Do I Have Obstructive Sleep Apnea? How to Know.

Posted by Tyler Britton on Jul 27, 2021 2:02:00 PM

How to know if you have OSA - Anchorage Sleep Center

What is Obstructive Sleep Apnea (OSA)?

Obstructive sleep apnea is a sleep disorder, and potentially serious medical condition. OSA causes you to stop breathing for 20+ seconds many times throughout the night, anywhere from 40 to hundreds of times each night. Every time you stop breathing you rouse yourself out of sleep to begin breathing again - preventing you from entering the deep, restorative stages of sleep. In the morning you will not remember rousing, though you will certainly feel the effects of not having any restful sleep!

The reason OSA causes you to stop breathing is because your throat becomes obstructed due to the muscles in the back of your throat relaxing, causing the back of your throat to collapse fully or partially. Then you body wakes up so you can resume breathing. 

Each blockage/arousal cycle is called an apnea or apnea event. OSA can lead to moderate or catastrophic sleep deprivation, with well-known medical side effects.

OSA can be mild, moderate or severe depending on how many apneas you experience.

Obstructive Sleep Apnea Severities

Obstructive sleep apnea has different severities depending on how many apneas are experienced per hour. These guidelines area guidelines, meaning rough estimates of severity.

  • Mild: 5-14 apneas per hour of sleep
  • Moderate: 15-30 apneas per hour of sleep
  • Severe: 30+ apneas per hour of sleep

The important implication here is that even mild OSA causes you to rouse several dozen times per night in a BEST case scenario, but can be upward of 240 times per night or more.

Severe sleep apnea may cause more noticeable symptoms than mild OSA, and the treatments may be different as well, but the risk factors are generally the same for mild, moderate, and severe sleep apnea.

How to Identify Symptoms of OSA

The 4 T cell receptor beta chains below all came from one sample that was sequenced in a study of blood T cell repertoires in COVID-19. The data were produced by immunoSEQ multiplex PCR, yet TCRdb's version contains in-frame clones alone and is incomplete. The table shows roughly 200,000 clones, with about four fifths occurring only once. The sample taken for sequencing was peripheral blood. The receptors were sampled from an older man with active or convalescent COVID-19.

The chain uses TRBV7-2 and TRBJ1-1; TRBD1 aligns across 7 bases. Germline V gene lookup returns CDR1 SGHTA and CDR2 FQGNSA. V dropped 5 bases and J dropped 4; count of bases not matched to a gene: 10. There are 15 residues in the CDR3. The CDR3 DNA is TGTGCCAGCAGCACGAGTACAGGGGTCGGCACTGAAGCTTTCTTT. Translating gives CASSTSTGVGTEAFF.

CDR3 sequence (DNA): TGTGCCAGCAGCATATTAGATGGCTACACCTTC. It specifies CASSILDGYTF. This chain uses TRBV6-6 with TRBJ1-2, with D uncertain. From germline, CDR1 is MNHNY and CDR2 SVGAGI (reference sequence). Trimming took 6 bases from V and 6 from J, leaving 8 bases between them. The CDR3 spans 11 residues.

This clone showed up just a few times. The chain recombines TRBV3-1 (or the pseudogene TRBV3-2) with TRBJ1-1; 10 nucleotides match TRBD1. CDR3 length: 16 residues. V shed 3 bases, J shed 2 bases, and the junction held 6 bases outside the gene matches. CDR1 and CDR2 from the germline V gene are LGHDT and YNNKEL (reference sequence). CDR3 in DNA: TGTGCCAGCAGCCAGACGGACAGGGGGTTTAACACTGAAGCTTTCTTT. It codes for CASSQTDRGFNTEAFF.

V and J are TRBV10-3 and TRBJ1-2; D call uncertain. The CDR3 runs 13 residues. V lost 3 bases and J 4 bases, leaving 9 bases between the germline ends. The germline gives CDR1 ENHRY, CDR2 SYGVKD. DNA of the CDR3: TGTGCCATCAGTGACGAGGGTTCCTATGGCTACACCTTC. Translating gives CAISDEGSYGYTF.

Obstructive sleep apnea can go unnoticed for many years, especially in the case where you do not have a bed partner. A bed partner can be instrumental in identifying obstructive sleep apnea because the two hallmark symptoms of OSA are things that the OSA sufferer is not going to notice:

  • Repeated episodes of not breathing throughout the night
  • Chronic, loud snoring

If you are awake near someone with sleep apnea, the snoring and periods of not breathing are quite obvious. Beyond this, there are other symptoms that you will likely notice if you have OSA and can be very helpful telltale markers:

Sleep-apnea-is-a-factor-in-many-eye-problems,-but-you-can-get-helpOSA is also associated with other medical diseases, such as above

  • Restless sleep
  • Morning headaches
  • Daytime fogginess
  • Severe daytime sleepiness
  • Chronic irritability
  • Depression/anxiety

It is likely that even if you don’t have a bed partner, someone will make you aware of your chronic snoring. If this is the case, you should pay attention to other symptoms to try and identify whether or not you simply have a snoring issue or if there are other causes at work.

Dangers of OSA

Risk of OSA are numerous and serious, and are caused because of chronic sleep deprivation. Some of the main risks are:

  • High blood pressure
  • Diabetes
  • Stroke
  • Heart disease
  • Depression
  • Reduced cognitive performance
  • Reduced stress management
  • Shorter life expectancy
  • Lower quality of life
  • Lower performance in many areas of life

How to Treat OSA

For most cases of OSA, CPAP therapy is what is used to treat OSA. However, CPAP therapy may be prescribed only after other options are explored [resmed] – these other options are dependent on your existing biological makeup and habits, and include:

  • Lifestyle changes, in the case of unhealthy eating, drinking, tobacco use, and exercise habits
  • Losing weight, in the case where you are overweight
  • Changing sleep position, in the case where you sleep on your back
  • Medication changes, in the case where you take certain medications
  • Surgery (rare), in the case where anatomy is the cause

CPAP therapy is a technique used via a CPAP machine. A CPAP device/machine stands for Continuous Positive Airway Pressure and is the primary component of CPAP therapy and sleep apnea treatment. A CPAP machine is a small, rectangular box with a motorized fan inside and an adjacent humidifier. The small fan inside delivers gentle, positive pressure through a connected hose to the breathing mask. The result, no more lapses of breathing at night because the positive air pressure keeps your airway open.

If you live in Alaska, and are concerned that you or a loved one has sleep apnea or has already been diagnosed, please take this free online sleep test.

Take a Free Online Sleep Test

Topics: Sleep Apnea

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